The world’s most accurate economic forecaster 8 years running told us why Trump’s Phase One trade deal is not nearly enough to prevent a looming US slowdown

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  • The Phase One trade deal between the US and China will not serve as a silver bullet that reignites stateside economic growth, according to Christophe Barraud, the chief economist of Market Securities. 
  • Barraud has been ranked as the top forecaster of the US economy for eight straight years. 
  • In an exclusive interview with Business Insider, he explained why the trade war risk to markets is far from eliminated.  
  • Click here for more BI Prime stories. 

With a few pen strokes, President Donald Trump and Chinese Vice Premier Liu He on Wednesday took the most concrete step yet towards ending the trade war they have waged for nearly two years.

But the Phase One trade deal is by no means a silver bullet that eliminates the risk of a US recession, according to Christophe Barraud, chief economist of the broker-dealer Market Securities. 

When it comes to making such forward-looking statements about the US economy, Barraud is in a league of his own. He has consistently held the top spot on Bloomberg’s ranking of economic forecasters for eight years running. Also, his expectations for the euro area economy have been the closest to actuality every year since 2015, and he has been the most accurate on China since 2017.

“We think that the US economy will slow next year and will converge towards its long-term potential, which is 1.7%,” Barraud told Business Insider in an exclusive interview. The consensus forecast calls for GDP growth of 2.3% in 2019, according to Bloomberg.

Barraud is not dismissing the significance of the Phase One deal, which marked the first tangible sign of de-escalation of a trade war that threatened to sinking the global economy into a recession. One of the positive effects he sees taking shape in earnest is a recovery of global trade growth, with the auto and semiconductor sectors as notable beneficiaries.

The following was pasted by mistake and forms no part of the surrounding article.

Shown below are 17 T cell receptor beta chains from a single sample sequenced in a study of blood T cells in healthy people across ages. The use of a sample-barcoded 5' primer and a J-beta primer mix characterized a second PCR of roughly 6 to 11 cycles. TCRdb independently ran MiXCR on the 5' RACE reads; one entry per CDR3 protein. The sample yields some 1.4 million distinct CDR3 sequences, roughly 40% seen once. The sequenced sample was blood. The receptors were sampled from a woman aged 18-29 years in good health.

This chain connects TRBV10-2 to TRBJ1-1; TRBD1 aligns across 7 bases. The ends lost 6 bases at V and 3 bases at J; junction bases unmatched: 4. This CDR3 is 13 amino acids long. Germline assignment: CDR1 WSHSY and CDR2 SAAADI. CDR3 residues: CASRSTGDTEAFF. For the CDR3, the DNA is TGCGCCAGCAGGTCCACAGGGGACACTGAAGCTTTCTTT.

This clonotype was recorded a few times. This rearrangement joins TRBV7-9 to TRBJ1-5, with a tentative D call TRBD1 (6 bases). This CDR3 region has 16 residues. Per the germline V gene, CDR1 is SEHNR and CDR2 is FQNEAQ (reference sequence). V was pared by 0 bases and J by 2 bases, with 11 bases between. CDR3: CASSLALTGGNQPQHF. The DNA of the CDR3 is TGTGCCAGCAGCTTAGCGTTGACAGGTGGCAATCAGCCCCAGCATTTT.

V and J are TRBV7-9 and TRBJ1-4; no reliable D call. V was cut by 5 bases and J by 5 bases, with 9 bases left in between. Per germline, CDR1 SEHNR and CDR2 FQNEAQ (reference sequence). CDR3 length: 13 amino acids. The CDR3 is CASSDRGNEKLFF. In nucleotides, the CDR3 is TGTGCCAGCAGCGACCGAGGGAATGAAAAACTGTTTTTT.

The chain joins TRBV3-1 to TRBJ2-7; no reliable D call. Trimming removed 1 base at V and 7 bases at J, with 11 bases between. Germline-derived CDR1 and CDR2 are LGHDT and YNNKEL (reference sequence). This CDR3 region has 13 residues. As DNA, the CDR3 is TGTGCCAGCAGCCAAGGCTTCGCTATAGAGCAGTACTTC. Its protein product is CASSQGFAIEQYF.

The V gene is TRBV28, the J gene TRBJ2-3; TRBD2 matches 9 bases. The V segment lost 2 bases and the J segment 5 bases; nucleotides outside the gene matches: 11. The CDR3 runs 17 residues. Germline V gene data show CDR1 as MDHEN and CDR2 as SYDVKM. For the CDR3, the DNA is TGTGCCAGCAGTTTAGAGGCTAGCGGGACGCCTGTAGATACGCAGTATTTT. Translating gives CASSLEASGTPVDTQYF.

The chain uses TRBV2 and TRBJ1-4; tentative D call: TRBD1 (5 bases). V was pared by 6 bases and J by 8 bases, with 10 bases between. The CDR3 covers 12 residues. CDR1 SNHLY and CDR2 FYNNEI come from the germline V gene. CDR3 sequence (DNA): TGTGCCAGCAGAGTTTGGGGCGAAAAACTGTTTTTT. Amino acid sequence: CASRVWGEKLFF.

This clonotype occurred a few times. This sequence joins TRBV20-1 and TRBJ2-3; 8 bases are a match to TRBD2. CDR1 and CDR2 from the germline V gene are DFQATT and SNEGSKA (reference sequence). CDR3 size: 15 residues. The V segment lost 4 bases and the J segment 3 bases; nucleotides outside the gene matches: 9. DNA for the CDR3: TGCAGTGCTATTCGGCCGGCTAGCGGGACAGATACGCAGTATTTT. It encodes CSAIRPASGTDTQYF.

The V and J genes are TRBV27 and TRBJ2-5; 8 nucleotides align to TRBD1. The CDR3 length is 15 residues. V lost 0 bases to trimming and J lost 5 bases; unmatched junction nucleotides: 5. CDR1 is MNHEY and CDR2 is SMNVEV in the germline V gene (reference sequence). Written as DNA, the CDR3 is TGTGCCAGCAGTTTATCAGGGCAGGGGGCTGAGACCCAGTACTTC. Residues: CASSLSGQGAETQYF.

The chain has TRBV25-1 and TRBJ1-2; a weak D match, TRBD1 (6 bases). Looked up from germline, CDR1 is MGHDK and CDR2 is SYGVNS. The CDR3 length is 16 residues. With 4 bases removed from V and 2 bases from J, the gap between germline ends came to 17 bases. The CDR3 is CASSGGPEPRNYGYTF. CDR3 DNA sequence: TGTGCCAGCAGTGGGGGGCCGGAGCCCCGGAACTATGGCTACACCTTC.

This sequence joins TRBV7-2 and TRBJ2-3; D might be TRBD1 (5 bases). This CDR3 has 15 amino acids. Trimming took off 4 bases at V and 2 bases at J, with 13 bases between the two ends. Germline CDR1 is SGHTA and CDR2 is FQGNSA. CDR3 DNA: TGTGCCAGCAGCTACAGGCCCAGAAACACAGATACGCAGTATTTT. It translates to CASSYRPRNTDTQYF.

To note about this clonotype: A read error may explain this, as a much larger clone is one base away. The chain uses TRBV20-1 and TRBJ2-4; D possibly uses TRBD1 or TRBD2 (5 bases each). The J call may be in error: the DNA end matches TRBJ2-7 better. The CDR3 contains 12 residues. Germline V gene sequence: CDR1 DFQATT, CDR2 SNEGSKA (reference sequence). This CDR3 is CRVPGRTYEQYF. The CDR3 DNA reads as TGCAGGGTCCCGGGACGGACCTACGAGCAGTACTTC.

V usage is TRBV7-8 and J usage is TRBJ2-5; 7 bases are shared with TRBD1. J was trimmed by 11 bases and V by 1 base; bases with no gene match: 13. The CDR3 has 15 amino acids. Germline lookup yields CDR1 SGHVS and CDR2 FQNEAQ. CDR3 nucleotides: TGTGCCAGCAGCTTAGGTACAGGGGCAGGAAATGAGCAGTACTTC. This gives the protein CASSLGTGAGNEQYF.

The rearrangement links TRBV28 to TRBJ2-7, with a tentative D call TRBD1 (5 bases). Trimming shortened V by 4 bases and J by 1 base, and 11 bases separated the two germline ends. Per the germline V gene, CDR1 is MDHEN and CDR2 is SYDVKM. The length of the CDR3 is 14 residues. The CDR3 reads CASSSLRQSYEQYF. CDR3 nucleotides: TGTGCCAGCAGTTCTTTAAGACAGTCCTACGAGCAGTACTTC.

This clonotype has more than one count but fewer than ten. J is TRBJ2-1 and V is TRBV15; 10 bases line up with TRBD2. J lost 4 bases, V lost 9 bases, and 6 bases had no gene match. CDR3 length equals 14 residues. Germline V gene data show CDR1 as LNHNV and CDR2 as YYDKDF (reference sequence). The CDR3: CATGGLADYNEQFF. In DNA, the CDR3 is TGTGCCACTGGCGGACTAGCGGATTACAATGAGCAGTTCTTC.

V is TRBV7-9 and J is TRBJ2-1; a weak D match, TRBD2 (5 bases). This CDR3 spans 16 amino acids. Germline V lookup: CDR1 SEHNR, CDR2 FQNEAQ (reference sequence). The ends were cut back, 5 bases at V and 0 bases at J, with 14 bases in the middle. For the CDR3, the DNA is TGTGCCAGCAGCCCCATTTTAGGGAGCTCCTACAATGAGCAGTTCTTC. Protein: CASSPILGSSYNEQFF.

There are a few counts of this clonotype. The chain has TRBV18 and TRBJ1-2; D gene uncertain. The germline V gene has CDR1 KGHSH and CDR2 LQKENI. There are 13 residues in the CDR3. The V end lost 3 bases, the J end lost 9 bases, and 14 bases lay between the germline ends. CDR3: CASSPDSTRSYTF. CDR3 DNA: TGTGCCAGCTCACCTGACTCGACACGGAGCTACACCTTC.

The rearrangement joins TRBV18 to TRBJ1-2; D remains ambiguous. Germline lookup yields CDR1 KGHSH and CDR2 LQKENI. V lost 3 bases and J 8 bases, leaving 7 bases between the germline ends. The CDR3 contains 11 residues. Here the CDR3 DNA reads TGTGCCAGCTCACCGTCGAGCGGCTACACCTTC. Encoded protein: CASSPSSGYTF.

But where the US economy is concerned, Barraud sees multiple reasons why the Phase One deal will not reignite growth across the board. He is convinced of this for three reasons: 

  1. The trade uncertainty that has held businesses back from big capital-spending initiatives is poised to morph into political uncertainty about the 2020 elections. 
  2. The positive impact of tax cuts is set to almost disappear, shutting off an engine that has allowed the economy to soar above its potential for the past two years. 
  3. Finally, he expects the Boeing 737 Max crisis to continue hurting the manufacturing sector. 

Additionally, there are issues that the Phase One deal left unaddressed, including tariffs on more than $360 billion worth of Chinese products left to ensure compliance, albeit some at a lower rate than before. 

“In the medium term, we’re a bit cautious because we think this kind of conflict will last for years,” Barraud said. 

“It will be very difficult for the US to push China to reform itself in several areas like state subsidies and cybersecurity. And that’s why we think that the conflict should restart likely after the election — and no matter who is elected.”

In the interim, he does not foresee the US economy sinking into a recession even if its growth slows. He noted that during the past half century, only one president suffered a recession in the final year of his first term: Jimmy Carter. And it was due to a sudden jump in oil prices. 

He expects the Trump administration to act just like its predecessors by going the extra mile to keep the economy afloat in an election year.

In his view, this makes the case for staying invested in US stocks, although he would not advise an ‘overweight’ at these lofty valuation levels.  

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